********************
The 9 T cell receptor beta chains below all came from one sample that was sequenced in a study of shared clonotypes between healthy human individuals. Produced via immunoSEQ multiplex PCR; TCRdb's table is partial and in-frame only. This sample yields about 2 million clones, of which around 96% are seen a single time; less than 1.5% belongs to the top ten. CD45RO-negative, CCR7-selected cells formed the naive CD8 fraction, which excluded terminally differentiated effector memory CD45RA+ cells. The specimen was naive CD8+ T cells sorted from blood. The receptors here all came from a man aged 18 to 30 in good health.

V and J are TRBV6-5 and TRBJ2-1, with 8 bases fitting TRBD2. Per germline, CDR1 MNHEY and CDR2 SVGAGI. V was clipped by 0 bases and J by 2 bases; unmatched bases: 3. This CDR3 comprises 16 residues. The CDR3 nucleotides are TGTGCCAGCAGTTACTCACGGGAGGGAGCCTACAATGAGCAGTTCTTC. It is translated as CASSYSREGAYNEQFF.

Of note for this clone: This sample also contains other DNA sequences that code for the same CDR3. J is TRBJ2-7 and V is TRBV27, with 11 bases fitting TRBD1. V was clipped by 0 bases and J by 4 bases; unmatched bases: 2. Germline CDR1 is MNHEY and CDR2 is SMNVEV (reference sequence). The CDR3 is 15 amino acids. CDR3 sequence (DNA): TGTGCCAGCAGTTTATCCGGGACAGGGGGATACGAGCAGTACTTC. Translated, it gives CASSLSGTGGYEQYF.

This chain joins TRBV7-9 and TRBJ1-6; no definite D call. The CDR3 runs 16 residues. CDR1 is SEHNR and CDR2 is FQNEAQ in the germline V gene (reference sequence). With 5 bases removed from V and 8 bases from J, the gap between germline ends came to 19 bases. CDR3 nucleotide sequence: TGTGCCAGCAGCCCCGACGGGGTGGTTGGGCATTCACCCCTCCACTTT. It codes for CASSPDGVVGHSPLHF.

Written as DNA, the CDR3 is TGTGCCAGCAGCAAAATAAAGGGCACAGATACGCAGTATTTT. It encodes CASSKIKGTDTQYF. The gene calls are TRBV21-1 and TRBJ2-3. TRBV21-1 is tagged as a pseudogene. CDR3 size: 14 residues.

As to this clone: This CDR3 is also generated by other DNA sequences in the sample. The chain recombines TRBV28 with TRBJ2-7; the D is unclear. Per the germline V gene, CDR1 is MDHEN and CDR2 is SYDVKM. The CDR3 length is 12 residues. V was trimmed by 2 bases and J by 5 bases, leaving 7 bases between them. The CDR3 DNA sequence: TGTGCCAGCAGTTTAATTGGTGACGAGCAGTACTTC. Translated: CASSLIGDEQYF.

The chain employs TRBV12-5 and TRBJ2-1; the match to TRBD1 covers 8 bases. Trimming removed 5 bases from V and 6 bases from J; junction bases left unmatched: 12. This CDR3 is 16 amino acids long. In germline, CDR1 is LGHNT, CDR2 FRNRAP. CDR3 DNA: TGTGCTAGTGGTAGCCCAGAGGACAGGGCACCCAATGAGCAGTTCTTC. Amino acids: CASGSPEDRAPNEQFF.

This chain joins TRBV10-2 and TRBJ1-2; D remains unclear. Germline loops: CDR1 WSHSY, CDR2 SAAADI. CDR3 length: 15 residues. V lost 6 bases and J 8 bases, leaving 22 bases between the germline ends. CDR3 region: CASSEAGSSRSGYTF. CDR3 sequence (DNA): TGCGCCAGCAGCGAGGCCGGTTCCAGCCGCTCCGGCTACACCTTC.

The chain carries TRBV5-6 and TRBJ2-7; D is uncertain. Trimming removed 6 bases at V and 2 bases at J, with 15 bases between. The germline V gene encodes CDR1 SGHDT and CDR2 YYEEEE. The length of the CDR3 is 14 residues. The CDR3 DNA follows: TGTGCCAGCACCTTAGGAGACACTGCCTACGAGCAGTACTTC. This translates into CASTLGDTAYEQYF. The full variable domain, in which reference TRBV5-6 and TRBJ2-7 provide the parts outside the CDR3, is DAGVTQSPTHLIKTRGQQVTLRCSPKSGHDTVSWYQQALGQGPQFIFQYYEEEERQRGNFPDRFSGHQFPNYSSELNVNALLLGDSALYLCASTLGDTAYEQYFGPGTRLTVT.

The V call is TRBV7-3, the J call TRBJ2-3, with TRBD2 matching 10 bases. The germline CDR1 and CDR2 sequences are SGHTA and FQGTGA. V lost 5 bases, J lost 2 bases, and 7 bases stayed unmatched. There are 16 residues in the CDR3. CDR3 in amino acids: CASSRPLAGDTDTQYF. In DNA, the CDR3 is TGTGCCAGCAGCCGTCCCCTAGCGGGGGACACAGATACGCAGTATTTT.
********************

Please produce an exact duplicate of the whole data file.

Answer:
The 9 T cell receptor beta chains below all came from one sample that was sequenced in a study of shared clonotypes between healthy human individuals. Produced via immunoSEQ multiplex PCR; TCRdb's table is partial and in-frame only. This sample yields about 2 million clones, of which around 96% are seen a single time; less than 1.5% belongs to the top ten. CD45RO-negative, CCR7-selected cells formed the naive CD8 fraction, which excluded terminally differentiated effector memory CD45RA+ cells. The specimen was naive CD8+ T cells sorted from blood. The receptors here all came from a man aged 18 to 30 in good health.

V and J are TRBV6-5 and TRBJ2-1, with 8 bases fitting TRBD2. Per germline, CDR1 MNHEY and CDR2 SVGAGI. V was clipped by 0 bases and J by 2 bases; unmatched bases: 3. This CDR3 comprises 16 residues. The CDR3 nucleotides are TGTGCCAGCAGTTACTCACGGGAGGGAGCCTACAATGAGCAGTTCTTC. It is translated as CASSYSREGAYNEQFF.

Of note for this clone: This sample also contains other DNA sequences that code for the same CDR3. J is TRBJ2-7 and V is TRBV27, with 11 bases fitting TRBD1. V was clipped by 0 bases and J by 4 bases; unmatched bases: 2. Germline CDR1 is MNHEY and CDR2 is SMNVEV (reference sequence). The CDR3 is 15 amino acids. CDR3 sequence (DNA): TGTGCCAGCAGTTTATCCGGGACAGGGGGATACGAGCAGTACTTC. Translated, it gives CASSLSGTGGYEQYF.

This chain joins TRBV7-9 and TRBJ1-6; no definite D call. The CDR3 runs 16 residues. CDR1 is SEHNR and CDR2 is FQNEAQ in the germline V gene (reference sequence). With 5 bases removed from V and 8 bases from J, the gap between germline ends came to 19 bases. CDR3 nucleotide sequence: TGTGCCAGCAGCCCCGACGGGGTGGTTGGGCATTCACCCCTCCACTTT. It codes for CASSPDGVVGHSPLHF.

Written as DNA, the CDR3 is TGTGCCAGCAGCAAAATAAAGGGCACAGATACGCAGTATTTT. It encodes CASSKIKGTDTQYF. The gene calls are TRBV21-1 and TRBJ2-3. TRBV21-1 is tagged as a pseudogene. CDR3 size: 14 residues.

As to this clone: This CDR3 is also generated by other DNA sequences in the sample. The chain recombines TRBV28 with TRBJ2-7; the D is unclear. Per the germline V gene, CDR1 is MDHEN and CDR2 is SYDVKM. The CDR3 length is 12 residues. V was trimmed by 2 bases and J by 5 bases, leaving 7 bases between them. The CDR3 DNA sequence: TGTGCCAGCAGTTTAATTGGTGACGAGCAGTACTTC. Translated: CASSLIGDEQYF.

The chain employs TRBV12-5 and TRBJ2-1; the match to TRBD1 covers 8 bases. Trimming removed 5 bases from V and 6 bases from J; junction bases left unmatched: 12. This CDR3 is 16 amino acids long. In germline, CDR1 is LGHNT, CDR2 FRNRAP. CDR3 DNA: TGTGCTAGTGGTAGCCCAGAGGACAGGGCACCCAATGAGCAGTTCTTC. Amino acids: CASGSPEDRAPNEQFF.

This chain joins TRBV10-2 and TRBJ1-2; D remains unclear. Germline loops: CDR1 WSHSY, CDR2 SAAADI. CDR3 length: 15 residues. V lost 6 bases and J 8 bases, leaving 22 bases between the germline ends. CDR3 region: CASSEAGSSRSGYTF. CDR3 sequence (DNA): TGCGCCAGCAGCGAGGCCGGTTCCAGCCGCTCCGGCTACACCTTC.

The chain carries TRBV5-6 and TRBJ2-7; D is uncertain. Trimming removed 6 bases at V and 2 bases at J, with 15 bases between. The germline V gene encodes CDR1 SGHDT and CDR2 YYEEEE. The length of the CDR3 is 14 residues. The CDR3 DNA follows: TGTGCCAGCACCTTAGGAGACACTGCCTACGAGCAGTACTTC. This translates into CASTLGDTAYEQYF. The full variable domain, in which reference TRBV5-6 and TRBJ2-7 provide the parts outside the CDR3, is DAGVTQSPTHLIKTRGQQVTLRCSPKSGHDTVSWYQQALGQGPQFIFQYYEEEERQRGNFPDRFSGHQFPNYSSELNVNALLLGDSALYLCASTLGDTAYEQYFGPGTRLTVT.

The V call is TRBV7-3, the J call TRBJ2-3, with TRBD2 matching 10 bases. The germline CDR1 and CDR2 sequences are SGHTA and FQGTGA. V lost 5 bases, J lost 2 bases, and 7 bases stayed unmatched. There are 16 residues in the CDR3. CDR3 in amino acids: CASSRPLAGDTDTQYF. In DNA, the CDR3 is TGTGCCAGCAGCCGTCCCCTAGCGGGGGACACAGATACGCAGTATTTT.